Here we are, life in the fast lane with President Trump at the wheel. It hasn’t been boring. It hasn’t been reassuring, either, as he gets on-the-job training.
We’re owners of four escalated wars as I write this in mid-April. I say this because who knows what will have happened by May 1. Can it continue on at this pace? What’s the next measure of war after perpetual?
Yemen, in late January, was first. The mission was to attack an al-Qaeda compound, but intelligence hadn’t been updated. Killed were one Navy seal and 30 civilians — adults and children. A $75 million military helicopter was destroyed.
Iraq, in late March, was second. Mosul was attacked by U.S. aircraft and caused a civilian apartment building and other buildings to collapse. Killed in the airstrikes were nearly 300 civilians — one of the largest attacks on civilians and said to be a war crime.
Syria, on April 6, was third. Syrian President Bashar al-Assad allegedly used poison gas (possibly sarin) on civilians, killing 70 people. The following day, in response, the U.S. launched 59 Tomahawk missiles — about $100 million worth of weapons — toward a Syrian airfield. Some missiles didn’t hit the airfield and some did little damage. The airfield was back in use the next day. No investigation yet to determine who actually did the chemical attack.
Afghanistan, on April 12, was fourth. The Pentagon used a 22,000-pound Massive Ordnance Air Blast bomb on militants thought to be in a network of caves and tunnels. The MOAB was supposedly used to spare troops from fighting in the caves.
The Guardian newspaper reported 36 suspected militants were killed. The cost of the bomb was $314 million.
Much ado was made about this bomb, the “most powerful conventional weapon in the American arsenal.” Nicknamed “Mother of All Bombs,” the explosion equaled that of 11 tons of TNT, with a mile-wide blast radius.
It’s argued that President Trump has no authority to go to war with Syria because the Constitution gives final approval to Congress, our elected representatives.
The president’s ratings were scraping bottom after his series of failures, but after the escalation of the war in Syria, his ratings jumped. However, even with four escalations, the general conclusion is that nothing has changed, except more death and destruction in those countries.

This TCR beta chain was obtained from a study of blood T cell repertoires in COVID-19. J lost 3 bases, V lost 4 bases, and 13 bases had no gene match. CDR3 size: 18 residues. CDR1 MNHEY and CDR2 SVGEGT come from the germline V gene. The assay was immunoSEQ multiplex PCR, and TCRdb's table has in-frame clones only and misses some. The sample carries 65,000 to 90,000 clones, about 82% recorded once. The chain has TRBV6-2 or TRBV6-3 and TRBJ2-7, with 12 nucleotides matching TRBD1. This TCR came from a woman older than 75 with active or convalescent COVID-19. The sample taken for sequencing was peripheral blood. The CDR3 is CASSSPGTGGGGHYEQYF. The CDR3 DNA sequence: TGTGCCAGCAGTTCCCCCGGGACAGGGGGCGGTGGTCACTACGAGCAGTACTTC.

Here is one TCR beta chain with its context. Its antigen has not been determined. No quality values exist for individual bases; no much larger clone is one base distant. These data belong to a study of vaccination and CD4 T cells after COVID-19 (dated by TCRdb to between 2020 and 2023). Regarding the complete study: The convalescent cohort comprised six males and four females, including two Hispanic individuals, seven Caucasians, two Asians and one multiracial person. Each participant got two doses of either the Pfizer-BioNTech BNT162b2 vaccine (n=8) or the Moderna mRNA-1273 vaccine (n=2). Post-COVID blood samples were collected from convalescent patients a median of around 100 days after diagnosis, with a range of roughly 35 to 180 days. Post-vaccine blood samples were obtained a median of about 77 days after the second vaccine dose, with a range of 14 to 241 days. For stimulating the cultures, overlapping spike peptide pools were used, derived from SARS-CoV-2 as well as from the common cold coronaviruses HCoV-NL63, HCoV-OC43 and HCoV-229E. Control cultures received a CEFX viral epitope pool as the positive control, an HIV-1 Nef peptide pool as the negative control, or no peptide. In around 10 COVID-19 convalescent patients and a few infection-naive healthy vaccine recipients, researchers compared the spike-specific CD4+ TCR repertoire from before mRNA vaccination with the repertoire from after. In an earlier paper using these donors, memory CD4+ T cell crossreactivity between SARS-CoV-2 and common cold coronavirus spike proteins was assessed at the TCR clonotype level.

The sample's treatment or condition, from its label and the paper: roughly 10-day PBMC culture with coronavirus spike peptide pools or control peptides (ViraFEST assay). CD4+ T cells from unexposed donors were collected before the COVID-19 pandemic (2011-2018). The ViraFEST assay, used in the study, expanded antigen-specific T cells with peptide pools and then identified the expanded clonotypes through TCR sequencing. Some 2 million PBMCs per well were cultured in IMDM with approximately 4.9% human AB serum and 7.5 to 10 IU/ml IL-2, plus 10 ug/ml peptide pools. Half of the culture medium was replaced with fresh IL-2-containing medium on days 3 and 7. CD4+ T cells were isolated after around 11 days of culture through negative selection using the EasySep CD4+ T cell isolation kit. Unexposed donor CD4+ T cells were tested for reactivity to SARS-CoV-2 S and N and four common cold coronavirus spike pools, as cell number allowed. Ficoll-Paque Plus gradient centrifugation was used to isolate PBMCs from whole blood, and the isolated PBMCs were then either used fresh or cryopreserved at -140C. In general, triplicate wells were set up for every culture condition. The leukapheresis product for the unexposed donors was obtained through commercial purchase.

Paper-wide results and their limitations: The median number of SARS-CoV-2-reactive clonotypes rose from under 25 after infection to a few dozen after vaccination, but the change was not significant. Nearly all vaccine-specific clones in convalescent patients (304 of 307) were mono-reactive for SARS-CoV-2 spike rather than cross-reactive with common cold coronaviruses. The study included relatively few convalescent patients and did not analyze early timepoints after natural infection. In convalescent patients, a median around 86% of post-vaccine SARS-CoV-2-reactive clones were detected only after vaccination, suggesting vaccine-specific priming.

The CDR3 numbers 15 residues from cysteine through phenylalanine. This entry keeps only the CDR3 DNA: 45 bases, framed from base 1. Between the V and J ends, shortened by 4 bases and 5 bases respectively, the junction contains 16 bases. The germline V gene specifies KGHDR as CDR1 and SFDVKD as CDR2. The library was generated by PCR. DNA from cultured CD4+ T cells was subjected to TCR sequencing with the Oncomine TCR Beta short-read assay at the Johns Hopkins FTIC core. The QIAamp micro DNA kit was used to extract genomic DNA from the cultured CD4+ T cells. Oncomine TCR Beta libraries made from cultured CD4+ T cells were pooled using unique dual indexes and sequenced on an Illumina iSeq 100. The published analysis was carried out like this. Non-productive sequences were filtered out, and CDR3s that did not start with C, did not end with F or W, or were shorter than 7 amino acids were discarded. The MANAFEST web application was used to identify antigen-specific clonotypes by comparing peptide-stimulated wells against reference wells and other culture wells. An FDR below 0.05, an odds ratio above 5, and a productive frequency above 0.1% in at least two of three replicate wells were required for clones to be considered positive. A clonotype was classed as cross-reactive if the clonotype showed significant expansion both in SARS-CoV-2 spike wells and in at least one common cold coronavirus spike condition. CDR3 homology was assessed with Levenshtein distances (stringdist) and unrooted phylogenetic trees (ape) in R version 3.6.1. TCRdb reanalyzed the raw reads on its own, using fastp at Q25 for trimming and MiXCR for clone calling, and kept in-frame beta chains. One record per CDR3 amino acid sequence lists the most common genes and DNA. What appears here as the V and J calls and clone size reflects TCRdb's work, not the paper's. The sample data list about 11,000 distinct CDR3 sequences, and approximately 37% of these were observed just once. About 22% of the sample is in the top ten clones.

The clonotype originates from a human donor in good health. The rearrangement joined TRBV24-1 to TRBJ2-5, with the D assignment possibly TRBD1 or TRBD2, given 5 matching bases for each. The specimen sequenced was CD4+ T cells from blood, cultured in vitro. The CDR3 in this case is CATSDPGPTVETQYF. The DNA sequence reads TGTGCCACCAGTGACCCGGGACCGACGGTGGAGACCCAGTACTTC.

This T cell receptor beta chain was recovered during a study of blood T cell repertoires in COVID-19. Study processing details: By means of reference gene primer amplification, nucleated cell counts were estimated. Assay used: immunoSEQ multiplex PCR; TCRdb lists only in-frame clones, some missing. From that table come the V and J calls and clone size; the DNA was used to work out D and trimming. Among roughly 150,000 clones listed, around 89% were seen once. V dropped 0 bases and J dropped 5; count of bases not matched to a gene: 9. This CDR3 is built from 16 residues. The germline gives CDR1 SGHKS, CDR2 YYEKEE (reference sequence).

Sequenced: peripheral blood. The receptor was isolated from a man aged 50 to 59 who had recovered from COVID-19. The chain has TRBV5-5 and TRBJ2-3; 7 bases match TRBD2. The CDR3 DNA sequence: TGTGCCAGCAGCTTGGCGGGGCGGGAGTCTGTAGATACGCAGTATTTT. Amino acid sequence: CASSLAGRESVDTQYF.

North Korea is still testing missiles and nuclear weapons after being told to stop by the United Nations. North Korea’s testing seems to enrage the president and it sounds like he’s threatening a preemptive war against North Korea. Not to be bullied, North Korea is warning of thermonuclear war. China is acting to stop both.
What could possibly go wrong?
At home, our heads are still spinning, wondering what could possibly happen next in the process to make America’s military great again.
For the time being, we’re sorting out the administration’s fiascoes — Russia hacking the election, the highly unpopular de-funding of Planned Parenthood, the failure (so far) of health care reform, trashing of regulations and departments, and that long list of conflicts of interest.
Life in the fast lane isn’t always the best one to be in.
Mr. Anderson, thank you for reading my opinion columns and for sharing your opinions with us on Obamacare (“Trump has inherited a disaster in Obamacare,” April 10 Kitsap Daily News).
I must admit I’m more interested in your opinion on how Trumpcare could be better.
1) The first Trumpcare bill, unfortunately, had little to do with making health care “better or more affordable.” The bill’s priority was to promptly defund Obamacare, health care for millions of us.
2) The bill forces the elderly, poor and disabled to lose their health care by making it more expensive and unobtainable. Many agree it shows a serious lack of reason or respect.
This is our new government and this is why the bill didn’t pass. The most frightening of all is that it most likely won’t be getting any nicer while they try a new one later on.
Millions of us strongly disapprove of our government’s priorities. Please don’t shoot the messenger.
— Marylin Olds is an opinion writer who lives in Kingston. For comments or questions, reach her at firstname.lastname@example.org.